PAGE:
When asked in an open-ended question on a nationwide survey of Latinos to name the person they consider “the most important Latino leader in the country today,” nearly two-thirds (64%) of Hispanics said they did not know.
Tuesday’s midterm elections were historic for Hispanics. For the first time ever, three Latino candidates—all of them Republicans—won top statewide offices.
In the year following the end of the Great Recession in June 2009, foreign-born workers gained 656,000 jobs while native-born workers lost 1.2 million. As a result, the unemployment rate fell for immigrants while it rose for the native born.
The national political backlash against illegal immigration has created new divisions among Latinos and heightened their concerns about discrimination against members of their ethnic group-including those who were born in the United States or who immigrated legally.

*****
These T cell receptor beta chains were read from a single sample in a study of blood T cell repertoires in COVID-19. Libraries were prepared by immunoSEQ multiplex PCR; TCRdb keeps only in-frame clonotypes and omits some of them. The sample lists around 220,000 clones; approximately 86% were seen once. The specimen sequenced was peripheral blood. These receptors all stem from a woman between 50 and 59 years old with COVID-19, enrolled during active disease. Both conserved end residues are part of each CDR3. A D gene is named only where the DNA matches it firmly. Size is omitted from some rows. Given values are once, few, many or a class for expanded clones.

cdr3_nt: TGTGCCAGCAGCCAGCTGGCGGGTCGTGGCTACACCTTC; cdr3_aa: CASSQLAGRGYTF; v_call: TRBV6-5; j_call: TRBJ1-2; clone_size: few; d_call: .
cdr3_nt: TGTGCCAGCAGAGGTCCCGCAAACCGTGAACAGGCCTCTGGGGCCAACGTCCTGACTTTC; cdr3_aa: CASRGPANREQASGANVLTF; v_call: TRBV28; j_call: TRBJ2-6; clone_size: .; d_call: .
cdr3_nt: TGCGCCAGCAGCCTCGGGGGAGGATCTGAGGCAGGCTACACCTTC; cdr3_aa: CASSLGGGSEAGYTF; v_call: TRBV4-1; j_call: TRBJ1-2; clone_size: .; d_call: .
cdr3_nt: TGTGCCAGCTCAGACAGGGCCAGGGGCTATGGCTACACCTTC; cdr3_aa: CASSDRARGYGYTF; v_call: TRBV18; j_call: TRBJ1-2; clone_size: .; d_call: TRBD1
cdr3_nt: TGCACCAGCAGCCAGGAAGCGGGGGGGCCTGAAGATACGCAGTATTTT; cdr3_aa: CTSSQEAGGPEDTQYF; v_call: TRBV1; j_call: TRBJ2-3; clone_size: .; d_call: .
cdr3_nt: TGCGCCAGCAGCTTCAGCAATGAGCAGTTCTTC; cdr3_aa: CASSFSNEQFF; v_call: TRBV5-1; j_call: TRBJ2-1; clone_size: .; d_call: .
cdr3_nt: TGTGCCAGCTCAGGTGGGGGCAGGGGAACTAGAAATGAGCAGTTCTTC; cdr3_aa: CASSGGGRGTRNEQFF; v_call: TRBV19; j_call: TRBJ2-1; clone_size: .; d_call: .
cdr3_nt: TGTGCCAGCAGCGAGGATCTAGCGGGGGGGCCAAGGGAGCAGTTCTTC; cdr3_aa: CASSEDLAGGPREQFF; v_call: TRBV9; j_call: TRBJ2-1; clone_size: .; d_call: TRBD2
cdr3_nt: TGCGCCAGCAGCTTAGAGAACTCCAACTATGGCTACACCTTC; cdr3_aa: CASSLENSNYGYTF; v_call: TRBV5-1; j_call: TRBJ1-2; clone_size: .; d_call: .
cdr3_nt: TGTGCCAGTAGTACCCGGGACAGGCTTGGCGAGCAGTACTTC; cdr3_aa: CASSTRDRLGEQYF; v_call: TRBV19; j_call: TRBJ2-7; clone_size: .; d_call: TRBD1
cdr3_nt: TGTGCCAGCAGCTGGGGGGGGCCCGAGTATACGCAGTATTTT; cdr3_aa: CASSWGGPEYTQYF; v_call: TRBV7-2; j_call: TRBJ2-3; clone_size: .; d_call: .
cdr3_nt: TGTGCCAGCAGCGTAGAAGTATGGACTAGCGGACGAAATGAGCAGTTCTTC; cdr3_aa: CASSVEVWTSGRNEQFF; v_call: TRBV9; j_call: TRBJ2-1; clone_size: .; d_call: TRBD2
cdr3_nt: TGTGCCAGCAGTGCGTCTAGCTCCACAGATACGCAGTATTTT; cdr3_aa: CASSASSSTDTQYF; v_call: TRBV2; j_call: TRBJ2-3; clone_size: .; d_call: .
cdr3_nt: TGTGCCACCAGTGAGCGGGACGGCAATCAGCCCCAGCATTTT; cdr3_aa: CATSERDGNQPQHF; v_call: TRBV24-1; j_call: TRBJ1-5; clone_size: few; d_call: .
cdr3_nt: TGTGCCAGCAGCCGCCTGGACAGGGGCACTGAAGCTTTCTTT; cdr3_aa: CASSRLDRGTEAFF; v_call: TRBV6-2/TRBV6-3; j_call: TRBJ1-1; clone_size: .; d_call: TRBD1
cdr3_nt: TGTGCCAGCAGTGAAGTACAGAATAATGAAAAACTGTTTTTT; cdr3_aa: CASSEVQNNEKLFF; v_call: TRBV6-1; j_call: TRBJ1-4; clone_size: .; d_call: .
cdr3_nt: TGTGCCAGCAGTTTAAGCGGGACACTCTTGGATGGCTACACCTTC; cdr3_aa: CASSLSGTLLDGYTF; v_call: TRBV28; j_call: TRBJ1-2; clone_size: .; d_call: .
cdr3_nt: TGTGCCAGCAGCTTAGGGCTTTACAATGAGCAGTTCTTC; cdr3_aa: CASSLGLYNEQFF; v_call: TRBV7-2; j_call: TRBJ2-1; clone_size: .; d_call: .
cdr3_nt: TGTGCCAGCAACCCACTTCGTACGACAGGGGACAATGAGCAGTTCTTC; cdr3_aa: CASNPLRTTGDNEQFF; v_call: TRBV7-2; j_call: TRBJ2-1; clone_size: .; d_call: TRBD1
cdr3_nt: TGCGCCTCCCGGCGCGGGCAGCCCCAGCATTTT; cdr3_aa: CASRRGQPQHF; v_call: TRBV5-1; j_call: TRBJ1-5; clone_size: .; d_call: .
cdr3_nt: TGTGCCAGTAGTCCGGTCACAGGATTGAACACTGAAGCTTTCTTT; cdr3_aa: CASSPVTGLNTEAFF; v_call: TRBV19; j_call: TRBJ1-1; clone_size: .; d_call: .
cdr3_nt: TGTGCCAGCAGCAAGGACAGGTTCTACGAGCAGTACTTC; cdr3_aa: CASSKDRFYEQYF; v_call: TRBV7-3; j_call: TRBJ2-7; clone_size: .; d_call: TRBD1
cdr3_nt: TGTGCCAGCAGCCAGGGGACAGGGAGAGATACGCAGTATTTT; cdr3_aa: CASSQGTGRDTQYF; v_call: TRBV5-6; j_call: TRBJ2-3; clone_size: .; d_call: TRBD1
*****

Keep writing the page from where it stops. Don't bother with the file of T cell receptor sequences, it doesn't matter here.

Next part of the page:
There are 766,000 eligible Hispanic voters in Arizona, 18% of all eligible voters in the state.
There are 5.4 million eligible Hispanic voters in California, 24% of all eligible voters in the state.
There are 434,000 eligible Hispanic voters in Colorado, 13% of all eligible voters in the state.
There are 202,000 eligible Hispanic voters in Connecticut, 8% of all eligible voters in the state.
There are 16,000 eligible Hispanic voters in the District of Columbia, 4% of all eligible voters in the state.
There are 1.8 million eligible Hispanic voters in Florida, 15% of all eligible voters in the state.